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What has changed, what’s now known about long COVID?

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United Kingdom residents still fighting to stave off the pandemic

MORE than two million people in the UK say they have symptoms of longCOVID, according to the latest Office for National Statistics (ONS) survey with many long Covid patients now reporting Omicron was their first infection – and I’m one of them.But almost three years into the pandemic there is still a struggle to be seen by specialist clinics, which are hampered by a lack of resources and research. This is why there is the question: Has the condition changed at all, and have treatments started to progress?

   As symptoms during or after infection that continue for more than 12 weeks and are not explained by an alternative diagnosis, an estimated 1.2m of those who answered the ONS survey reported at least one such symptom continuing for more than 12 weeks – health issues that they didn’t think could be explained by anything else. It’s easy to assume that new cases of long Covid have significantly decreased, given recent research suggesting the risk of developing long Covid from the Omicron variant is lower. However, the sheer scale of cases over the past year has resulted in more than a third of people with long Covid acquiring it during the Omicron wave, according to the ONS leading to the question: What are the symptoms of long Covid?

   The symptoms reported by newer long Covid sufferers are still broadly similar: weakness or tiredness, difficulty concentrating, shortness of breath and muscle aches are mentioned most often. What might be surprising is that for many of these people the severity of their long Covid has not diminished. I found it difficult to come back to my work as a television producer after long Covid, and spent four months on a phased return after going through a mild Covid infection myself in January, two weeks after returning to work I rapidly went downhill and ended up taking a month off work being closely monitored by doctors and hospital specialists.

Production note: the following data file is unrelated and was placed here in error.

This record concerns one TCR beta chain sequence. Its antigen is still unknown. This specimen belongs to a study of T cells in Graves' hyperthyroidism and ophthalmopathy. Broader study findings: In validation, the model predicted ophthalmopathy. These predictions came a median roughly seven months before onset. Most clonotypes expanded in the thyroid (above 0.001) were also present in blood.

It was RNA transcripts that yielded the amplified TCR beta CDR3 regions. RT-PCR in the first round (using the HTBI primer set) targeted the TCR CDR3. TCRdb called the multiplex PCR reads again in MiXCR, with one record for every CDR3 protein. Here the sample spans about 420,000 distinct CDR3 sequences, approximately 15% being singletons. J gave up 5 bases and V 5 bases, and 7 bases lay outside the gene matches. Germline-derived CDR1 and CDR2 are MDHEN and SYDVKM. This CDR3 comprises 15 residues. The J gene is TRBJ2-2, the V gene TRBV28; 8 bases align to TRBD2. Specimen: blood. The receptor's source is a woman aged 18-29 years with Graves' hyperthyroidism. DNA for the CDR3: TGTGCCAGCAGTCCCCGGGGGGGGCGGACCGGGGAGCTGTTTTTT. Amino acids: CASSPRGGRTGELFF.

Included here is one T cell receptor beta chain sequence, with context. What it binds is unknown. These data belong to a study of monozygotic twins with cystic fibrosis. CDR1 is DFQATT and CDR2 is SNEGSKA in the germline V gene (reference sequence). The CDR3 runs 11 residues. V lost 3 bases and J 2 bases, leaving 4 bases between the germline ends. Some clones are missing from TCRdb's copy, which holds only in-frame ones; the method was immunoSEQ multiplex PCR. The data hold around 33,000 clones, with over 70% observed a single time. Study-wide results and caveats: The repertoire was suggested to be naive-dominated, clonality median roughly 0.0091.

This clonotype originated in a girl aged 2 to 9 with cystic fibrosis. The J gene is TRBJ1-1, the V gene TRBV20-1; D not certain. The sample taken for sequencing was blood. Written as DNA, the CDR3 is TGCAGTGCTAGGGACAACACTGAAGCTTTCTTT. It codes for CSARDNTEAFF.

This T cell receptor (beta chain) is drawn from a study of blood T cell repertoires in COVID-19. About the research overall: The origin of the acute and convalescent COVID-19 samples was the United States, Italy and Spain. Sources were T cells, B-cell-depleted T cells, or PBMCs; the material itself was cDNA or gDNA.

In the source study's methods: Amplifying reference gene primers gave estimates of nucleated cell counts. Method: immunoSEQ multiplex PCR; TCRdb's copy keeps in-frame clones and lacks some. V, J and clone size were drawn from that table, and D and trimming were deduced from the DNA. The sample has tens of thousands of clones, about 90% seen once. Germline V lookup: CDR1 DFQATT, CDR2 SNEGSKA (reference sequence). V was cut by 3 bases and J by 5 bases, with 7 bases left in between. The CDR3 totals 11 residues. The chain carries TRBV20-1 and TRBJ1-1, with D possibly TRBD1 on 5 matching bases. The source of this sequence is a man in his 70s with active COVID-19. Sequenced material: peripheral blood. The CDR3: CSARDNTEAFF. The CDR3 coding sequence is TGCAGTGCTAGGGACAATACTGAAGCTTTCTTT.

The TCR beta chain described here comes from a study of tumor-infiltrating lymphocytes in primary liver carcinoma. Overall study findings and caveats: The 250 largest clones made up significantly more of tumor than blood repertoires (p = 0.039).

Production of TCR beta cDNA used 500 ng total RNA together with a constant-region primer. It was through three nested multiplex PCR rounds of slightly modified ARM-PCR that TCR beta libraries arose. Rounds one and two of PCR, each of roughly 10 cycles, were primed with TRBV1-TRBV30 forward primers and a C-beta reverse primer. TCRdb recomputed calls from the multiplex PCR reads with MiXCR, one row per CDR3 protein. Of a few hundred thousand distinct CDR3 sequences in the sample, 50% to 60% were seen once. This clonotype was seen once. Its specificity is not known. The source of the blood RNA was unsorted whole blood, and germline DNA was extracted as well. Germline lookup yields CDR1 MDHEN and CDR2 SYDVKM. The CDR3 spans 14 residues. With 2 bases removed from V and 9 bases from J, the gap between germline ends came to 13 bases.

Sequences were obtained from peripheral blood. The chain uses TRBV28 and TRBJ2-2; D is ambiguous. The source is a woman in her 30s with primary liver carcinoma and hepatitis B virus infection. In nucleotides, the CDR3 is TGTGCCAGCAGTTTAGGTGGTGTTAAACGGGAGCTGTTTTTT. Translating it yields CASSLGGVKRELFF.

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   Over the following months I spent most days in bed due to fatigue and severe joint pain, and struggled to walk more than a short distance without chest pain. I experienced significant cognitive issues with memory, speech and hearing, developed pleurisy, and even a reactivated Epstein-Barr virus responsible for my long-forgotten bout of glandular fever more than a decade ago. I was officially diagnosed with long Covid after 12 weeks and had gone from balancing a demanding job going into the office throughout the pandemic alongside exercise, hobbies and nights out to requiring help with basic tasks and rarely leaving my bedroom.It’s now been 10 months, and I still experience chronic pain, brain fog, and muscle twitching and I struggle to do simple housework or activities even after taking a prescribed cocktail of painkillers and supplements, because patients like me are usually referred to post-Covid assessment clinics after experiencing symptoms for 12 weeks – however, waiting times have not improved much within the past year thereby, in a way, lending credence to latest NHS England figures showing 33 per cent of Londoners given an initial assessment had to wait 15 weeks or more from the time of their referral, compared to 39 per cent from a similar period in 2021.

   Also, according to the Royal College of Nursing, Long Covid treatment across NHS services in England still varies hugely too, with some services treating it as a physical condition but others as psychological. They may be correct because, because after waiting more than 19 weeks I was finally assessed in August but was left feeling hopeless, with a one-hour Zoom call offering diet and pain management advice – but no further investigations, referrals or treatment. Yet despite this, research efforts are gathering pace and one long Covid clinic in central London is taking part in a study to gain a better understanding of how health systems respond to people living with the illness, and its effects showing that there is no one theory as to what causes long Covid.

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   Thanks to the ongoing research her team are now increasingly recognising the patterns of illness and they’re not a surprise to doctors.

   Similarly, the online support group I belong to has more than 56,000 members and one topic that leads discussions is wider acceptance of long Covid. Many people report falling out with friends, family and even their marriages breaking down due to a lack of support or understanding about their illness. Some, including me, have also been targeted by strangers on public transport because they are taking measures to protect themselves from re-infection by wearing a mask with popular view supporting that lack of compassion for the condition has also made her life even more difficult. For the two million people in the UK estimated to be dealing with the life-changing effects of the condition, they too wish that it was over – but are relying on new research, improved treatment, and kindness from others until that time comes.

Dr. Liz Jackson is a [public health consultant with British Broadcasting Corporation (BBC).

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